THE BLOG

When I get older I want to be...

11/11/2015 10:35 GMT | Updated 10/11/2016 10:12 GMT

I think my generation is the last to experience the old and the new worlds. I recorded the Pepsi Chart from the radio onto a cassette; I played Bamboozle! on Teletext as a means of entertainment; I used a pencil to twist the tape back into the 'VHS' cassette; and on a Saturday morning I'd stare at this girl for ages while I waited for the cartoons to begin.

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I turn 30 today and accessible technology has possibly transformed since I was born in 1985 more dramatically than any other time in history. The way we live our lives has changed forever and I've grown up during that period of change. A timely article in the Mirror recently shows that, alongside inventions such as the World Wide Web, the iPhone, text messaging and Facebook, we've also seen global events including the fall of the Berlin Wall, the first black American President, LiveAid and, of course, the creation of Tinder.

I've mostly kept the details of my birthday private because, aside from hating a fuss, I try to make out that it's not big a deal. I'm already grey and have dodgy limbs so I'm well on my way already. When I reminded my Nanna this week that I was nervously approaching "the big 3-0", she responded casually with "so what?" She's blunt, we're northern. But I tend to favour that approach. There's a lot of societal pressure that comes with age: 'shouldn't you be finding a nice lady to settle down with', 'that body clock is ticking' (granted, this one isn't for me), or 'well, your little brother has bought a house already, so....'.

Reaching 30, though, does raise these questions in your own mind. Every other weekend seems to be consumed with a 30th birthday party, a wedding celebration, a christening or someone's stag dos. Next year's holiday days are pretty much accounted for already.

I sometimes get frustrated that I should have done more by now to make an impact on the world around me. I do my share of volunteering but I think most of us sometimes think "how much of a difference can I, as one person, actually make anyway?" Well, it turns out, a hell of a lot.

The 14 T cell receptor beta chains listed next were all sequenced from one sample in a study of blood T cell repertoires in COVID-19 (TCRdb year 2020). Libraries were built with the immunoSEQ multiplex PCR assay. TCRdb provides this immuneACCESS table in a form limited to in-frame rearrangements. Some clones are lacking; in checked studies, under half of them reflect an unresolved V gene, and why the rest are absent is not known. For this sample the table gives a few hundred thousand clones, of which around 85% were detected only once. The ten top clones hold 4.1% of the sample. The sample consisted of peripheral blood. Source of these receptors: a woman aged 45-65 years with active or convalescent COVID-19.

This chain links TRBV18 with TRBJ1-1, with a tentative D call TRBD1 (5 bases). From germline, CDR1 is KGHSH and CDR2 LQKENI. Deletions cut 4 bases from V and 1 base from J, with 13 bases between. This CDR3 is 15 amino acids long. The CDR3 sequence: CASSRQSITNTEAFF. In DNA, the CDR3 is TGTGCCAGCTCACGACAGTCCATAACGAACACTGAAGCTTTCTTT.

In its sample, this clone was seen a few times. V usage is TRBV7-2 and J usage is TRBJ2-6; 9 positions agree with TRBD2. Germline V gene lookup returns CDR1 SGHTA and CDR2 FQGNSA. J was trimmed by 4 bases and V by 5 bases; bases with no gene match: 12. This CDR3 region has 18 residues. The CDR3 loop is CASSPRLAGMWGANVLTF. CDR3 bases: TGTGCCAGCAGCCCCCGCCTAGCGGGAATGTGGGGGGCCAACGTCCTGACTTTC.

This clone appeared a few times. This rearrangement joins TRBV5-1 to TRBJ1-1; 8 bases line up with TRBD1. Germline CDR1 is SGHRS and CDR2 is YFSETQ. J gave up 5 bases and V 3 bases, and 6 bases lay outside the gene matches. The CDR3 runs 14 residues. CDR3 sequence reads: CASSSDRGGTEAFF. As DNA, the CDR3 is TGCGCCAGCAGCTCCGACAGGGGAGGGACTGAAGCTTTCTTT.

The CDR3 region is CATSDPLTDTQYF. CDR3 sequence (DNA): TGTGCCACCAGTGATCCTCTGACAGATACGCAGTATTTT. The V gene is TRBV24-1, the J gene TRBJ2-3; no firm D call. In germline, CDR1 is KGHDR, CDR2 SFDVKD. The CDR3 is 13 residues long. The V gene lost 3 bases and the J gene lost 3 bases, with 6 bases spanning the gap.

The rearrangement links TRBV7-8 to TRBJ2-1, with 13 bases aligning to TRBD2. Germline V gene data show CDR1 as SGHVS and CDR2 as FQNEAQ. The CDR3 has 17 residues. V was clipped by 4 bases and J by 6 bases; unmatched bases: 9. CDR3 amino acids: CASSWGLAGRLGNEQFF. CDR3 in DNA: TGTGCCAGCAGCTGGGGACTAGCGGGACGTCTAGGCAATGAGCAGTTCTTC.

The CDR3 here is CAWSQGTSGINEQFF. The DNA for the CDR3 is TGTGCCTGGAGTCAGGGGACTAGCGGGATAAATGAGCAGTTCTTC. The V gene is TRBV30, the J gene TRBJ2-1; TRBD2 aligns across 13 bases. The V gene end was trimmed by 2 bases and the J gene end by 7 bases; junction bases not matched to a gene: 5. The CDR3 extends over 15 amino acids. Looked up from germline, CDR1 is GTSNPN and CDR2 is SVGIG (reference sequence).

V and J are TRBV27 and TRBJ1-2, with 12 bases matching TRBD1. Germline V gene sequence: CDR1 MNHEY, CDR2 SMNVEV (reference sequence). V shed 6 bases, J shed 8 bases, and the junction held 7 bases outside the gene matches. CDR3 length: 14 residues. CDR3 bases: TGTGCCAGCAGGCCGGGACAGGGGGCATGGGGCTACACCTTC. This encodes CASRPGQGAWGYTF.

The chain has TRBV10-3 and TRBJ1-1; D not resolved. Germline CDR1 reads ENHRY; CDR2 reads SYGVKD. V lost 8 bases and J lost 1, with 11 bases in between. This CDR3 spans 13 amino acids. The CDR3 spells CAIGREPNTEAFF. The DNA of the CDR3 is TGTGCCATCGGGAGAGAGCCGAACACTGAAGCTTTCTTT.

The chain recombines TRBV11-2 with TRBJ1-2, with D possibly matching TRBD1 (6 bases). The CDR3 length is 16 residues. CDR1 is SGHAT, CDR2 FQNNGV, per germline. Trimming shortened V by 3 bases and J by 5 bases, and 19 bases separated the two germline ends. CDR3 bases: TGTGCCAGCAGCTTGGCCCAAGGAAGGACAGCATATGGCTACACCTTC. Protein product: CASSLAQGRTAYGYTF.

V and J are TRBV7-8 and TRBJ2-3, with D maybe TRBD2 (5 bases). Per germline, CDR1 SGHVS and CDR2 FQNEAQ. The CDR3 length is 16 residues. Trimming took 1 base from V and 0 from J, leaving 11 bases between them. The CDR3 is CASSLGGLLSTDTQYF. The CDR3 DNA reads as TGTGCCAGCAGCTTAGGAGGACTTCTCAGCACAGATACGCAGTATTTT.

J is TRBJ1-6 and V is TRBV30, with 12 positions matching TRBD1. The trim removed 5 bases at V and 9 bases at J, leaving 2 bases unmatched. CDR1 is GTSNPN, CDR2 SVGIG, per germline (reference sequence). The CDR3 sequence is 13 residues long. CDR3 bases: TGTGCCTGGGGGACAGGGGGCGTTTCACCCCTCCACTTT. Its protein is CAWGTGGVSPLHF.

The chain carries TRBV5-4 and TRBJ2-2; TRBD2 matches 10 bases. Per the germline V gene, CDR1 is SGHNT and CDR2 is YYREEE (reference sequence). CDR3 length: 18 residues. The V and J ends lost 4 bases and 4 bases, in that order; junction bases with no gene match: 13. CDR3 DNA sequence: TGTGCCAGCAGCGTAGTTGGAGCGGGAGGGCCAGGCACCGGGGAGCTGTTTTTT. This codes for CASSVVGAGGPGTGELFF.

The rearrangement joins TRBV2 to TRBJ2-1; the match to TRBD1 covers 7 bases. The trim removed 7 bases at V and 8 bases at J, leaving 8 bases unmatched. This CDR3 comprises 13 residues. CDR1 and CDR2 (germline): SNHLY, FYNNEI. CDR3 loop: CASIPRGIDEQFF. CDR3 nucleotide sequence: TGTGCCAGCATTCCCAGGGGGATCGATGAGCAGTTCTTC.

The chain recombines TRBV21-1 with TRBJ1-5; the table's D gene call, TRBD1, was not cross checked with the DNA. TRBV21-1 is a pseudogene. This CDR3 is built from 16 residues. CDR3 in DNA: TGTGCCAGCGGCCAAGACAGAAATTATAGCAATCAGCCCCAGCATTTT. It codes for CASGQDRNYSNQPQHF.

There are some 30-somethings out there that make me positive about the big birthday. People who I'd like to emulate as I embark on my fourth decade.

2015-11-10-1447162738-5014750-alex.jpg Alex Smith, 31, is Founder and CEO of both North London Cares and South London Cares. The former charity, set up while sweeping rubble in the streets of Tottenham following the London riots in 2011, has helped over 1,200 isolated elderly people in the north of the city. From a standing start a little over four years ago, the charities have clocked well over 11,000 volunteer hours helping isolated old people to connect with their neighbours through community events and a matching service. And all without a John Lewis ad to publicise it.

2015-11-10-1447162770-7692812-johnrendel.jpg John Rendel, 34, is the Founder of PEAS (Promoting Equality in African Schools). Disclaimer alert: he's my new boss but he still gets this mention on merit. After visiting Uganda as a student he has gone on to build and run 24 secondary schools in the country, plus two more in Zambia, educating over 17,000 children that would otherwise gone no further in their education journey. The model he's created means the schools are self-sufficient in two years and continue to educate children in rural communities without UK funding.

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Finally, Kris Hallenga turned 30 yesterday so, technically, I can still refer to her as an older person (sorry, Kris). It's all well and good to say what you would or wouldn't do in the face of adversity but to actually go and do it is quite another thing. Diagnosed with secondary breast cancer at a stupidly young age, Kris created the charity Coppafeel! the intention being to reach a younger audience with the message to check your boobs. It's working! The memo is clear, appealing and forcing people realise the importance of early detection.

I feel passionately about the work these 30-somethings have achieved to date and it encourages me to follow their lead. While it would sometimes be amazing to jump in Doc's DeLorean and go back to a life before the X-Factor, prior to emojis and to a time when Ryanair hadn't yet sucked all the enjoyment out of catching a plane, I'm embracing this so-called landmark birthday. These guys have shown there's nothing to fear and, indeed, everything to gain. So bring it on!